Re: Cranks hard when hot....
I'd check that you have enough available amperage to the starter if you are only having a problem with a hot engine. You could be having a hot soak problem with the starter also. Her is a good check list. The first check is "available battery voltage." For the starter to crank at normal speed, the battery must be at least 75% charged (12.4 volts or higher). Low battery voltage can not only affect the starter but every other electrical system in the vehicle.
A. Set your DVM to the 20 volt scale, then connect meter positive (+) lead to battery positive (+) post (not the clamp or cable), and the meter negative (-) lead to battery negative (-) post.
B. Disable the engine so it will not start when it is cranked. (Ground the ignition coil wire, or disable the ignition circuit or fuel pump relay.) Limit cranking time to 15 seconds or less.
C. While cranking the engine, record the volt reading on the DVM. D. Next, connect your meter positive (+) lead to the battery terminal stud on the starter, and the meter negative (-) lead to the starter housing.
E. While cranking the engine, record the volt reading.
F. Compare the two voltage readings. If both are the same, there are no excessive voltage drops on the positive feed side.
G. If available voltage at the starter is not within one (1) volt of battery voltage, there is excessive voltage drop in the circuit.
The next test is for voltage drop on the positive side of the starter circuit.
A. Make sure the battery is fully charged.
B. Disable ignition.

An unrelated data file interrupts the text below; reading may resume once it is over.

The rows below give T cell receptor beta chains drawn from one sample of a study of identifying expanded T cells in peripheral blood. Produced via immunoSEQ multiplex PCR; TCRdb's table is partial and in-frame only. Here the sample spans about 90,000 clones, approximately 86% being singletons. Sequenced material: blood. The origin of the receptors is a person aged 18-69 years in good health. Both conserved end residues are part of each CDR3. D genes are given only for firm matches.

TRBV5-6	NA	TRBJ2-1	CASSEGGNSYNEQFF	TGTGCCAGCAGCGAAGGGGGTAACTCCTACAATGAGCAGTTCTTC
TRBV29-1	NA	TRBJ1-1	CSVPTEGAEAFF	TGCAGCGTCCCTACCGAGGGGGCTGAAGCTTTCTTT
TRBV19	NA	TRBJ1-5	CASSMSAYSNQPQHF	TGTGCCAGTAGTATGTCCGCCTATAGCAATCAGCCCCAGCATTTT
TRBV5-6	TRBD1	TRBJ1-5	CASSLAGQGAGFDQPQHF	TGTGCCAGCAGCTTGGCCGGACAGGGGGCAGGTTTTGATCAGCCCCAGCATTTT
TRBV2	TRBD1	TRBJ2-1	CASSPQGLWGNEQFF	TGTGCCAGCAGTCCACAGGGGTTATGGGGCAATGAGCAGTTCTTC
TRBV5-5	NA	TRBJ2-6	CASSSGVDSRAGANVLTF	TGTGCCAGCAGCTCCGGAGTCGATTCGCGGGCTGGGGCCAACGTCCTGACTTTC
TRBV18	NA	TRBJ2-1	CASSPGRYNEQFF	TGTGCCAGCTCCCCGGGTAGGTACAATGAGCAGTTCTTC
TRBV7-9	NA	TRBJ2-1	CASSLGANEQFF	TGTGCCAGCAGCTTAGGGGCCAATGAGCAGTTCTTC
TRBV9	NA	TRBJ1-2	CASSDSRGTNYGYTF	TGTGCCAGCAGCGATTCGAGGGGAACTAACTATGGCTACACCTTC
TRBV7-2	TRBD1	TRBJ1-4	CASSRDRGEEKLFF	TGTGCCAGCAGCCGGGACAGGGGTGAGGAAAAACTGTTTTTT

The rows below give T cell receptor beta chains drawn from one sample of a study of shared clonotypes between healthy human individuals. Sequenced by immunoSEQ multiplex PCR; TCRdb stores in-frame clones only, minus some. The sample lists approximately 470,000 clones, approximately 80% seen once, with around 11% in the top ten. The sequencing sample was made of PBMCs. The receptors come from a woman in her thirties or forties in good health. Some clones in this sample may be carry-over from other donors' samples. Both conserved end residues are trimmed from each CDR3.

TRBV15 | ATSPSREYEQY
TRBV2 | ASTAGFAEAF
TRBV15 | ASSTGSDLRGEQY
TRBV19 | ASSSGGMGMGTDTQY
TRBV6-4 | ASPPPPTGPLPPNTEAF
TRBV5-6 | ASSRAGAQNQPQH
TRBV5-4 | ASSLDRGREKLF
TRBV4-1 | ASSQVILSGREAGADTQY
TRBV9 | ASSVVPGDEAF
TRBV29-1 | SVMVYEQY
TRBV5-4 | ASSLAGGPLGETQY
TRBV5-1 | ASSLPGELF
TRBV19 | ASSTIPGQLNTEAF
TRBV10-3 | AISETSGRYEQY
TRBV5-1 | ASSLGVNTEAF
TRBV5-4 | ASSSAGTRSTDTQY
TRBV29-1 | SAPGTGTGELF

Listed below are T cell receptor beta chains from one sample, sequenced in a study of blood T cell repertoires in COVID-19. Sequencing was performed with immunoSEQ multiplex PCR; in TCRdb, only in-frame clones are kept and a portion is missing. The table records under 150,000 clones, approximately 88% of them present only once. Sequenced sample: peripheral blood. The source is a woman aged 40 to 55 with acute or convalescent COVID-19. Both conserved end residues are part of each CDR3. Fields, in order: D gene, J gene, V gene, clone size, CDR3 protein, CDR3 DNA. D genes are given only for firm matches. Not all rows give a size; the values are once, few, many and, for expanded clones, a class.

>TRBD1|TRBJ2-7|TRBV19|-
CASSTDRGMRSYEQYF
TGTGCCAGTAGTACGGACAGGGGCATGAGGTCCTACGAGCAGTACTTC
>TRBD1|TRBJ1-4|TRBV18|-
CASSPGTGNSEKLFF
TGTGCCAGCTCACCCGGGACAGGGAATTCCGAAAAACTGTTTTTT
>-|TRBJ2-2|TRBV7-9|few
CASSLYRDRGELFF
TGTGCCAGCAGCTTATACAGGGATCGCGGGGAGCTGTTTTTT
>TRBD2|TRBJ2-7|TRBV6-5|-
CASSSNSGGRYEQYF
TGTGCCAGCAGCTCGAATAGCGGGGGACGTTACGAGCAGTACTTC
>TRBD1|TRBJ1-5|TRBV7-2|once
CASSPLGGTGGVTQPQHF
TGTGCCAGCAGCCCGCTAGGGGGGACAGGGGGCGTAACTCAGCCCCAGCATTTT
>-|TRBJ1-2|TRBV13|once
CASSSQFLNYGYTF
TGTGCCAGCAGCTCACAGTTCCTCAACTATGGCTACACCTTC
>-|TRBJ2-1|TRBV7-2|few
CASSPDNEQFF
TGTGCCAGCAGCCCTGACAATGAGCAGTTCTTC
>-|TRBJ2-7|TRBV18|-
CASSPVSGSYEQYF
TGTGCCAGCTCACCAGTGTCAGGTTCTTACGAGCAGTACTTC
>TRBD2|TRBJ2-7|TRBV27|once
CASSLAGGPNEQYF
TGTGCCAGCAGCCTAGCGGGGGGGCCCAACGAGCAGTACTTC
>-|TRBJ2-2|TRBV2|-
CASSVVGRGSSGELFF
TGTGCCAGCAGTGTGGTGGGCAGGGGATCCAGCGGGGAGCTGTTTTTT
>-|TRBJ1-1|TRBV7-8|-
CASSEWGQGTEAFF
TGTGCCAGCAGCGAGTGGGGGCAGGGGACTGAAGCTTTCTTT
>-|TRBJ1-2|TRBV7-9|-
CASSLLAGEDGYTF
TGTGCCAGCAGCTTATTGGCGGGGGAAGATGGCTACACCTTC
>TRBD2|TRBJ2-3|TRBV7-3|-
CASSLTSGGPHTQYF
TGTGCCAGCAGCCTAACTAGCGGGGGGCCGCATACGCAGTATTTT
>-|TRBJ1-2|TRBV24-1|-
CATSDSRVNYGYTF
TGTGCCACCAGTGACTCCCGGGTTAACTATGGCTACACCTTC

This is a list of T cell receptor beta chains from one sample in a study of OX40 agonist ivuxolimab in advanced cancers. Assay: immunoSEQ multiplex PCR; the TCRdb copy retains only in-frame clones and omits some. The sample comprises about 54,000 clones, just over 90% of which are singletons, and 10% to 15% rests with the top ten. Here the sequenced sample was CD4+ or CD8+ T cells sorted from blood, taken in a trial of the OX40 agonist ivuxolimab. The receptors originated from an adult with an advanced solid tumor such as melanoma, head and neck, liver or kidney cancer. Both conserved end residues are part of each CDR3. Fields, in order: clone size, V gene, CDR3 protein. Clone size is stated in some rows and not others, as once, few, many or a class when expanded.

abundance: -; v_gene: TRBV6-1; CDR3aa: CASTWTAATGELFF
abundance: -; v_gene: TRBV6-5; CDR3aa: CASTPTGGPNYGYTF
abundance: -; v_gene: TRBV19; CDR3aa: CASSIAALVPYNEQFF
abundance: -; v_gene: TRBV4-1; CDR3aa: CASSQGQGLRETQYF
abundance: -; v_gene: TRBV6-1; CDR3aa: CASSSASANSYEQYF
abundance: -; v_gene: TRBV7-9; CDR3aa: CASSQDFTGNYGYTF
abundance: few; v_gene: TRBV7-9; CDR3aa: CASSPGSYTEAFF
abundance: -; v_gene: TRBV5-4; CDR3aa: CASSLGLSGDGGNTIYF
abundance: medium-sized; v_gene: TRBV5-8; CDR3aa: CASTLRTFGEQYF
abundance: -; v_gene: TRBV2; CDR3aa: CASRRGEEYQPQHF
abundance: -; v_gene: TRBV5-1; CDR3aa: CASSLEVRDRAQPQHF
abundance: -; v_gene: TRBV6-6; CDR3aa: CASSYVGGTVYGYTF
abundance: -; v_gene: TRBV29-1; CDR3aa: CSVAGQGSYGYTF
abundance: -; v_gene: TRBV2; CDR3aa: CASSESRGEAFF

C. Set DVM on 2 volt scale.
D. Connect meter positive (+) lead to positive (+) battery post, and the meter negative (-) lead to the battery terminal stud on the starter. While cranking the engine, record the voltage reading.
The maximum allowable voltage drop including the solenoid or external relay in the starter circuit should be 0.6 volts or less.
If you find more than a 0.6 volt drop in the starter circuit, you can isolate the bad connection by using the following voltage drop tests.
* Check the positive battery post and cable connection by measuring the voltage drop between the two while cranking the engine. Connect the meter positive lead to the battery post and the meter negative lead to the cable clamp. A good post/cable connection should have zero voltage drop.
* Check the positive battery cable by measuring the voltage drop end to end while cranking the engine. Connect the meter positive lead to the clamp on the positive battery cable, and the meter negative lead to the end of the cable at the starter. Crank the engine and note the voltage reading. A good cable should have a voltage drop of 0.2 volts or less.
* To check the starter solenoid or relay connections, connect the meter positive lead to positive battery terminal on the solenoid or relay, and the meter negative lead to the starter motor terminal. Crank the engine and note the reading. A good connection should have a voltage drop of 0.2 volts or less.
Next, you need to check the negative side of the starter circuit. To check the entire circuit, connect the meter positive lead to a clean spot on the starter motor case and the meter negative lead to the negative battery post. Crank the engine and note the reading. The voltage drop on the negative side should be 0.3 volts or less.
If the voltage drop is too high, set your DVM to the 2 volt scale and start checking each connection on the negative side to find the bad connection or cable. Use the DVM leads to check across each connection while cranking the engine as before.
Check the negative battery post/ground cable connection (should be zero voltage drop).
Check the negative ground cable from the battery to the engine (should be 0.2 volts or less).
Check between the negative battery post and starter housing (should be 0.3 volts or less).
Check between the engine block and starter housing (should be 0.10 volts or less).